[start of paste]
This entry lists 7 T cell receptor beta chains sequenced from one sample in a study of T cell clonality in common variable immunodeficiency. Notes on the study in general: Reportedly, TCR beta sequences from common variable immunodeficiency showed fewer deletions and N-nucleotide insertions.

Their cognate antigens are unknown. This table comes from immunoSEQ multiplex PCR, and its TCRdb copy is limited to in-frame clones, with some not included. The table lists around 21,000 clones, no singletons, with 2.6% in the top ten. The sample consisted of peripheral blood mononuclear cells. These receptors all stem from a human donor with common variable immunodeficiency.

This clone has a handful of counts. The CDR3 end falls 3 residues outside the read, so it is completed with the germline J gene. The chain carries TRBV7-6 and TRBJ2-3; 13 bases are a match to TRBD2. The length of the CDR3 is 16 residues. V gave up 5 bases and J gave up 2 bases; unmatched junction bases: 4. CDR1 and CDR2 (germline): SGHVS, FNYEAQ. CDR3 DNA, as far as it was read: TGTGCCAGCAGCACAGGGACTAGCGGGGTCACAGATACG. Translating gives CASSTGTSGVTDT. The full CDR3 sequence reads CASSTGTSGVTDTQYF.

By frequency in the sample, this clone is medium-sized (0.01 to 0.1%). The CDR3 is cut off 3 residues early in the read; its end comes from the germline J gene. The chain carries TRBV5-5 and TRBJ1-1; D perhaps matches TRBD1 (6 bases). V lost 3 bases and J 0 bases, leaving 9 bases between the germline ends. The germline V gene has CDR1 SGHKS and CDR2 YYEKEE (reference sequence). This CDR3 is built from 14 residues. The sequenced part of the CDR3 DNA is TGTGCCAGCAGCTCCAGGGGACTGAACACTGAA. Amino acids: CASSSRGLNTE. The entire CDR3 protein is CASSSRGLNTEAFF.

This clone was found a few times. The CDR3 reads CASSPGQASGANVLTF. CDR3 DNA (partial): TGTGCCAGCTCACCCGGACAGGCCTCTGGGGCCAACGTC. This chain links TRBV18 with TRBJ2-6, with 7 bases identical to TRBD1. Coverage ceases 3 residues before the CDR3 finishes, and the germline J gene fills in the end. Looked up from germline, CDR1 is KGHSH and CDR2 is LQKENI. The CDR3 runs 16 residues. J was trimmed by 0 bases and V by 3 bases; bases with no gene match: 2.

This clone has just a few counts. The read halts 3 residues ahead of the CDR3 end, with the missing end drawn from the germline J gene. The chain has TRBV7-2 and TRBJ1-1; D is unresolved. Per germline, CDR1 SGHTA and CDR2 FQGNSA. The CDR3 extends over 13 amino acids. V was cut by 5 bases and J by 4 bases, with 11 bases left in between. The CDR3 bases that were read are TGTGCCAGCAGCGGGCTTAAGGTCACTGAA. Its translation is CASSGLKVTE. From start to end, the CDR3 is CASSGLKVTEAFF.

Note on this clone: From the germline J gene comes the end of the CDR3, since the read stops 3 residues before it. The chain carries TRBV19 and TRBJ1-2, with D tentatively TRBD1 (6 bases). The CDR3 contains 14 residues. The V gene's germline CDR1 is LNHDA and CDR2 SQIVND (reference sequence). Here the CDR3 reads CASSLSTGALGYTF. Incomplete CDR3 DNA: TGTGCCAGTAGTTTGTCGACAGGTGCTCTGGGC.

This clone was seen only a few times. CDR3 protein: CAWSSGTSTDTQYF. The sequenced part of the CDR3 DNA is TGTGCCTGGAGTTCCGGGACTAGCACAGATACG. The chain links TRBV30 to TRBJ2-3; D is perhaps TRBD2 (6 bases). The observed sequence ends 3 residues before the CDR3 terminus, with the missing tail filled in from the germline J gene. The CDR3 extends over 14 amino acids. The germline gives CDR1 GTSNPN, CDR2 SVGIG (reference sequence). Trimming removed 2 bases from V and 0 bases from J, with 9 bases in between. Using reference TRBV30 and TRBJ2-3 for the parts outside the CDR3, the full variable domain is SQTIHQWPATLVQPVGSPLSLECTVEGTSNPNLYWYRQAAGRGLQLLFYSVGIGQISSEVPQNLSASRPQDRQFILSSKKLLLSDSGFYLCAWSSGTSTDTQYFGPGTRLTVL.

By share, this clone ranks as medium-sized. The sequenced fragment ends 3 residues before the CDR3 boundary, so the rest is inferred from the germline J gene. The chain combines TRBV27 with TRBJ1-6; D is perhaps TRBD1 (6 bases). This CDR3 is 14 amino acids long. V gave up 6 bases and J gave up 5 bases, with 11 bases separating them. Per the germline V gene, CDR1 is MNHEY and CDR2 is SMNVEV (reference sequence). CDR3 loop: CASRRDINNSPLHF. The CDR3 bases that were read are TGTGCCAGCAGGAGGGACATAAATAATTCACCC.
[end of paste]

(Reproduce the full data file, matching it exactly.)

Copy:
This entry lists 7 T cell receptor beta chains sequenced from one sample in a study of T cell clonality in common variable immunodeficiency. Notes on the study in general: Reportedly, TCR beta sequences from common variable immunodeficiency showed fewer deletions and N-nucleotide insertions.

Their cognate antigens are unknown. This table comes from immunoSEQ multiplex PCR, and its TCRdb copy is limited to in-frame clones, with some not included. The table lists around 21,000 clones, no singletons, with 2.6% in the top ten. The sample consisted of peripheral blood mononuclear cells. These receptors all stem from a human donor with common variable immunodeficiency.

This clone has a handful of counts. The CDR3 end falls 3 residues outside the read, so it is completed with the germline J gene. The chain carries TRBV7-6 and TRBJ2-3; 13 bases are a match to TRBD2. The length of the CDR3 is 16 residues. V gave up 5 bases and J gave up 2 bases; unmatched junction bases: 4. CDR1 and CDR2 (germline): SGHVS, FNYEAQ. CDR3 DNA, as far as it was read: TGTGCCAGCAGCACAGGGACTAGCGGGGTCACAGATACG. Translating gives CASSTGTSGVTDT. The full CDR3 sequence reads CASSTGTSGVTDTQYF.

By frequency in the sample, this clone is medium-sized (0.01 to 0.1%). The CDR3 is cut off 3 residues early in the read; its end comes from the germline J gene. The chain carries TRBV5-5 and TRBJ1-1; D perhaps matches TRBD1 (6 bases). V lost 3 bases and J 0 bases, leaving 9 bases between the germline ends. The germline V gene has CDR1 SGHKS and CDR2 YYEKEE (reference sequence). This CDR3 is built from 14 residues. The sequenced part of the CDR3 DNA is TGTGCCAGCAGCTCCAGGGGACTGAACACTGAA. Amino acids: CASSSRGLNTE. The entire CDR3 protein is CASSSRGLNTEAFF.

This clone was found a few times. The CDR3 reads CASSPGQASGANVLTF. CDR3 DNA (partial): TGTGCCAGCTCACCCGGACAGGCCTCTGGGGCCAACGTC. This chain links TRBV18 with TRBJ2-6, with 7 bases identical to TRBD1. Coverage ceases 3 residues before the CDR3 finishes, and the germline J gene fills in the end. Looked up from germline, CDR1 is KGHSH and CDR2 is LQKENI. The CDR3 runs 16 residues. J was trimmed by 0 bases and V by 3 bases; bases with no gene match: 2.

This clone has just a few counts. The read halts 3 residues ahead of the CDR3 end, with the missing end drawn from the germline J gene. The chain has TRBV7-2 and TRBJ1-1; D is unresolved. Per germline, CDR1 SGHTA and CDR2 FQGNSA. The CDR3 extends over 13 amino acids. V was cut by 5 bases and J by 4 bases, with 11 bases left in between. The CDR3 bases that were read are TGTGCCAGCAGCGGGCTTAAGGTCACTGAA. Its translation is CASSGLKVTE. From start to end, the CDR3 is CASSGLKVTEAFF.

Note on this clone: From the germline J gene comes the end of the CDR3, since the read stops 3 residues before it. The chain carries TRBV19 and TRBJ1-2, with D tentatively TRBD1 (6 bases). The CDR3 contains 14 residues. The V gene's germline CDR1 is LNHDA and CDR2 SQIVND (reference sequence). Here the CDR3 reads CASSLSTGALGYTF. Incomplete CDR3 DNA: TGTGCCAGTAGTTTGTCGACAGGTGCTCTGGGC.

This clone was seen only a few times. CDR3 protein: CAWSSGTSTDTQYF. The sequenced part of the CDR3 DNA is TGTGCCTGGAGTTCCGGGACTAGCACAGATACG. The chain links TRBV30 to TRBJ2-3; D is perhaps TRBD2 (6 bases). The observed sequence ends 3 residues before the CDR3 terminus, with the missing tail filled in from the germline J gene. The CDR3 extends over 14 amino acids. The germline gives CDR1 GTSNPN, CDR2 SVGIG (reference sequence). Trimming removed 2 bases from V and 0 bases from J, with 9 bases in between. Using reference TRBV30 and TRBJ2-3 for the parts outside the CDR3, the full variable domain is SQTIHQWPATLVQPVGSPLSLECTVEGTSNPNLYWYRQAAGRGLQLLFYSVGIGQISSEVPQNLSASRPQDRQFILSSKKLLLSDSGFYLCAWSSGTSTDTQYFGPGTRLTVL.

By share, this clone ranks as medium-sized. The sequenced fragment ends 3 residues before the CDR3 boundary, so the rest is inferred from the germline J gene. The chain combines TRBV27 with TRBJ1-6; D is perhaps TRBD1 (6 bases). This CDR3 is 14 amino acids long. V gave up 6 bases and J gave up 5 bases, with 11 bases separating them. Per the germline V gene, CDR1 is MNHEY and CDR2 is SMNVEV (reference sequence). CDR3 loop: CASRRDINNSPLHF. The CDR3 bases that were read are TGTGCCAGCAGGAGGGACATAAATAATTCACCC.